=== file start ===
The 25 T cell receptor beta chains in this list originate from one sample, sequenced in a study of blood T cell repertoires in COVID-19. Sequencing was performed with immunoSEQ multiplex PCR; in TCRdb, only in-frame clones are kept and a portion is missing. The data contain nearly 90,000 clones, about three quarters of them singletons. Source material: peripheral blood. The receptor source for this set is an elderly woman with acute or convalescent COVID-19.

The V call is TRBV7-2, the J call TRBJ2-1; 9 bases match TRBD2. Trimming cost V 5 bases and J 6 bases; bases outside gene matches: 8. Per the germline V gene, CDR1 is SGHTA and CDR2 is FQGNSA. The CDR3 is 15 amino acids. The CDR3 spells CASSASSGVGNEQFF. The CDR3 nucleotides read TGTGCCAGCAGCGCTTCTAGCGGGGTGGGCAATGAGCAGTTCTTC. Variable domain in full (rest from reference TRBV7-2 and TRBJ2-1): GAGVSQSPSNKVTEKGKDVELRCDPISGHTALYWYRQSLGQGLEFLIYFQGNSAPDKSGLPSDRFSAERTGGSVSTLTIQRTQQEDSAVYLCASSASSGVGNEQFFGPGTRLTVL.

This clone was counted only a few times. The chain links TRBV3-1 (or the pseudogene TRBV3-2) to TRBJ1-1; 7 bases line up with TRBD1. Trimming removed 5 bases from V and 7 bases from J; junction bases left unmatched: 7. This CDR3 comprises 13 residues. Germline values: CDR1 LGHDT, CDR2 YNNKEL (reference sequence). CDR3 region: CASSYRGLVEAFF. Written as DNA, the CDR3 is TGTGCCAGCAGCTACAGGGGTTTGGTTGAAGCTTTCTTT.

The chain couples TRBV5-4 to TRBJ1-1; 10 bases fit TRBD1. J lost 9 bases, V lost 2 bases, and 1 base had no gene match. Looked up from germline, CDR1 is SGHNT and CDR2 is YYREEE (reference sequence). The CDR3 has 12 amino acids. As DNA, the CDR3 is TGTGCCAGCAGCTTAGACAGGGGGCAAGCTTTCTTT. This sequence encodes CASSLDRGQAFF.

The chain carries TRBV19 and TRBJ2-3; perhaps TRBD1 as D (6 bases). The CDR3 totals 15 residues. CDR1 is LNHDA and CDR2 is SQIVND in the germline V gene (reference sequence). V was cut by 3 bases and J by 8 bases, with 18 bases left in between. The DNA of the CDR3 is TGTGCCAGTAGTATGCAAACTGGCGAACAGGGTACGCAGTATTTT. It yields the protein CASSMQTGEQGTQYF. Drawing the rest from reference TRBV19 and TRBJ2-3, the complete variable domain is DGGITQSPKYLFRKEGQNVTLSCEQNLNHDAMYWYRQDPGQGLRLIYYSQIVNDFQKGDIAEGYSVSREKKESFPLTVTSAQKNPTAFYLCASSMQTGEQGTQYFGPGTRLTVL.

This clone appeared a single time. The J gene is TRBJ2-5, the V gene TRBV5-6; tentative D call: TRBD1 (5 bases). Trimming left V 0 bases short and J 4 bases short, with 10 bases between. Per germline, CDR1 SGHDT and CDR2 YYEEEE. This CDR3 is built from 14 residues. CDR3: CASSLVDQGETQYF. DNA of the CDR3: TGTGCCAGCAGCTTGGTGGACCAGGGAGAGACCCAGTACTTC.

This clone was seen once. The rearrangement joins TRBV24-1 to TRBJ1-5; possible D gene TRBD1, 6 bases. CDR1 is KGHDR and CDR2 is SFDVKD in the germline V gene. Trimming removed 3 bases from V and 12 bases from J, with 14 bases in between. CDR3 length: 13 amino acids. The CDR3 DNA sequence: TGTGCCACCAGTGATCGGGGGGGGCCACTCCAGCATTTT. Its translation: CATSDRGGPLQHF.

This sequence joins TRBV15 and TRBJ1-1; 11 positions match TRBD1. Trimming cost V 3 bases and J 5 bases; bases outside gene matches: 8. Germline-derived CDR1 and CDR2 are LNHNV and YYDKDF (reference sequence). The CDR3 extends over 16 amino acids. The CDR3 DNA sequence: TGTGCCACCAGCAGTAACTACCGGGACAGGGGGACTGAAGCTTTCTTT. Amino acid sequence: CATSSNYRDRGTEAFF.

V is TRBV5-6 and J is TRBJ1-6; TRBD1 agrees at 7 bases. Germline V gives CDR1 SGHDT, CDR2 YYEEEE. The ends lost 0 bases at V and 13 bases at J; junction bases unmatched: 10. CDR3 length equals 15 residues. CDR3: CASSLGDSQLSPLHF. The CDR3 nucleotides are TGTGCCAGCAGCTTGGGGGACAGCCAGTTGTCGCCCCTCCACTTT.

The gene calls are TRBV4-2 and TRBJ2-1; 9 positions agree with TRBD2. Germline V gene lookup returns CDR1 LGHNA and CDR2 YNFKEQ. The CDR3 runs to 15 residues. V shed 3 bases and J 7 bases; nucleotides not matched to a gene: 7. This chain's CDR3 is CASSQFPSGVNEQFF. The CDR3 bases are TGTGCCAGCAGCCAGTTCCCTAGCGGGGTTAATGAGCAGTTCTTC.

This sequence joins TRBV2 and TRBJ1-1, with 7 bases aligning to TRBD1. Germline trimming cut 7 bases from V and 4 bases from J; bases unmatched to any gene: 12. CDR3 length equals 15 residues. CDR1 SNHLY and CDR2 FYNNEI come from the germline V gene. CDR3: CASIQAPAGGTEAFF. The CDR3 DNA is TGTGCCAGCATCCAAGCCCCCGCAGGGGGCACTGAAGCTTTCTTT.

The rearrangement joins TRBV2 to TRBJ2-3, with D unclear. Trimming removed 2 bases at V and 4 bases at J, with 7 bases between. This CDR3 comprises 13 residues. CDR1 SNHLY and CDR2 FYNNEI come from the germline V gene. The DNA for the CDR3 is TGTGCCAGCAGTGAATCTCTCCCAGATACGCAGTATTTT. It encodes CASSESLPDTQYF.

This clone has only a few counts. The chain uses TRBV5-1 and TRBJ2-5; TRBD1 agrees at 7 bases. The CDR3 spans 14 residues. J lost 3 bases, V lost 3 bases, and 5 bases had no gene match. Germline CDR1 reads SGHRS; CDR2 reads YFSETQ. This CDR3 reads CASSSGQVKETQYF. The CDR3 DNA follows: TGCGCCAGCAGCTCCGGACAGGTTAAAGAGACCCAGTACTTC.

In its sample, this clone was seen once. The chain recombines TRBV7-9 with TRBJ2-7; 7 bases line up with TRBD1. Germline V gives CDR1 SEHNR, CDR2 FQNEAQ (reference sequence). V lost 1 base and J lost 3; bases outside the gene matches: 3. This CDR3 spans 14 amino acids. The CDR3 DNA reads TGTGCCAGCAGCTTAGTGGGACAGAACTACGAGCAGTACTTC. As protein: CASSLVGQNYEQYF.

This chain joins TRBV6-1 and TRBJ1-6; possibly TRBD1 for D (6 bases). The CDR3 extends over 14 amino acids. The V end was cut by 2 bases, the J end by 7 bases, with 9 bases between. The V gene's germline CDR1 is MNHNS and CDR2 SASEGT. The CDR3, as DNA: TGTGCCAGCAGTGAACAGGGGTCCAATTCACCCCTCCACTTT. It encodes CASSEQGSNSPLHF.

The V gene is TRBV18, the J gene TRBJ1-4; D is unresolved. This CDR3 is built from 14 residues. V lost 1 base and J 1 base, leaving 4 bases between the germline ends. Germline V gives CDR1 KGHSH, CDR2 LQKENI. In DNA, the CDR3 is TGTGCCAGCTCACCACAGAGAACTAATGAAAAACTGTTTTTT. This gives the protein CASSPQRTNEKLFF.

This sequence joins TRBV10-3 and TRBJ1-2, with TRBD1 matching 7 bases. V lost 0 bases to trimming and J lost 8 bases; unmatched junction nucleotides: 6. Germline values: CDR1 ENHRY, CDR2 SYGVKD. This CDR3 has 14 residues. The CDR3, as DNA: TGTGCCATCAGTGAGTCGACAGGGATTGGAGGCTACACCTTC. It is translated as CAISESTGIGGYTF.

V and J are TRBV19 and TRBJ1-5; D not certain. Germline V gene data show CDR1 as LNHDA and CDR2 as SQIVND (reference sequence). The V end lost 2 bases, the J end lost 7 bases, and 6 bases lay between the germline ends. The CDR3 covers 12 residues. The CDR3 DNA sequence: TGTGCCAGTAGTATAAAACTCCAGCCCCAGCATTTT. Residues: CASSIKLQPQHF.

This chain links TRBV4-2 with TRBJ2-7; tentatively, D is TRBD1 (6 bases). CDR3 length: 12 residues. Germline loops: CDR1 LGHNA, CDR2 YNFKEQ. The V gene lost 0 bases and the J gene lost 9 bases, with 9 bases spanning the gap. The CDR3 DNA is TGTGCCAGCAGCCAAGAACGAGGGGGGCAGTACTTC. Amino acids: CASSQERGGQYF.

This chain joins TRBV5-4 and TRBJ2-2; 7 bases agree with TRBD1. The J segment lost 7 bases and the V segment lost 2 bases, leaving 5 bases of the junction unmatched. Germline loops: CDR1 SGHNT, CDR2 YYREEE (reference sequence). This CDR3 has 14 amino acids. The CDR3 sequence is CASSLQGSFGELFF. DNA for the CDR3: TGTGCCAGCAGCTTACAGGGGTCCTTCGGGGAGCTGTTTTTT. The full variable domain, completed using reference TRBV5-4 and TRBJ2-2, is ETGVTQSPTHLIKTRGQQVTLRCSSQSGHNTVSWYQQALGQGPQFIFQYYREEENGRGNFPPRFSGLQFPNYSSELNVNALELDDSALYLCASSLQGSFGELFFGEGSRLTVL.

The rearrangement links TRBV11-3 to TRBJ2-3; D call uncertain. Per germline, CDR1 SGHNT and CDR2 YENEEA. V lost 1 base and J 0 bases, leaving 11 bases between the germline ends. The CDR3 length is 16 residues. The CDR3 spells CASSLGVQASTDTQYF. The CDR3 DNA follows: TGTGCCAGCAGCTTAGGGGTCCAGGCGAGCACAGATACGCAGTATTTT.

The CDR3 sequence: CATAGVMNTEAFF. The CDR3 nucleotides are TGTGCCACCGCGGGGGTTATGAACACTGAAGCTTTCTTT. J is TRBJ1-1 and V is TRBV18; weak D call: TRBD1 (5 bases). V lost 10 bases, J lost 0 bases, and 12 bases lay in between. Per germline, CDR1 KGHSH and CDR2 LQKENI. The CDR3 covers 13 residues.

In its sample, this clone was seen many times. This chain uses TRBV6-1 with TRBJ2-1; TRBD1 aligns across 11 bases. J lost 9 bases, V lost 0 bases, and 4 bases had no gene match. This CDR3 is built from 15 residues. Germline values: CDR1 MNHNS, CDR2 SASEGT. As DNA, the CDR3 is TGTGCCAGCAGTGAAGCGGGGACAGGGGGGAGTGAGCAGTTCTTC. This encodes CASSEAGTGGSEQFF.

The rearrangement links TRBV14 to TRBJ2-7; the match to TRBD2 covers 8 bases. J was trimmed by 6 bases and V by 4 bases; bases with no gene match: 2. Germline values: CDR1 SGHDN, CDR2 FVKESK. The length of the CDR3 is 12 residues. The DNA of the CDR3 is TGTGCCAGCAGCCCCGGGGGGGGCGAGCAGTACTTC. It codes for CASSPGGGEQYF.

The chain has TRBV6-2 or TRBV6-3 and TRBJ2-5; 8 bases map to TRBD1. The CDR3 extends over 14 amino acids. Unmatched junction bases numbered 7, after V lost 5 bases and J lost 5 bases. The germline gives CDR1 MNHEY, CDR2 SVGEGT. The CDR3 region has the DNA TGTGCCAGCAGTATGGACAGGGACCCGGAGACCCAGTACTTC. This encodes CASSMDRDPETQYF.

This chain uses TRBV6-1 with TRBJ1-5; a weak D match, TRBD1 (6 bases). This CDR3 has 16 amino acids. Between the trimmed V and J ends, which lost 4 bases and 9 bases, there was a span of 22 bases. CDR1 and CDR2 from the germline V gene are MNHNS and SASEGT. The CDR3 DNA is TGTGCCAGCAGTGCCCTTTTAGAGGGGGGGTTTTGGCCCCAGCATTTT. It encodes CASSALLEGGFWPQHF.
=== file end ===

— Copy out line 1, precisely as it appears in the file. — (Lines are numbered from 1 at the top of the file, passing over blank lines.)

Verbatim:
The 25 T cell receptor beta chains in this list originate from one sample, sequenced in a study of blood T cell repertoires in COVID-19. Sequencing was performed with immunoSEQ multiplex PCR; in TCRdb, only in-frame clones are kept and a portion is missing. The data contain nearly 90,000 clones, about three quarters of them singletons. Source material: peripheral blood. The receptor source for this set is an elderly woman with acute or convalescent COVID-19.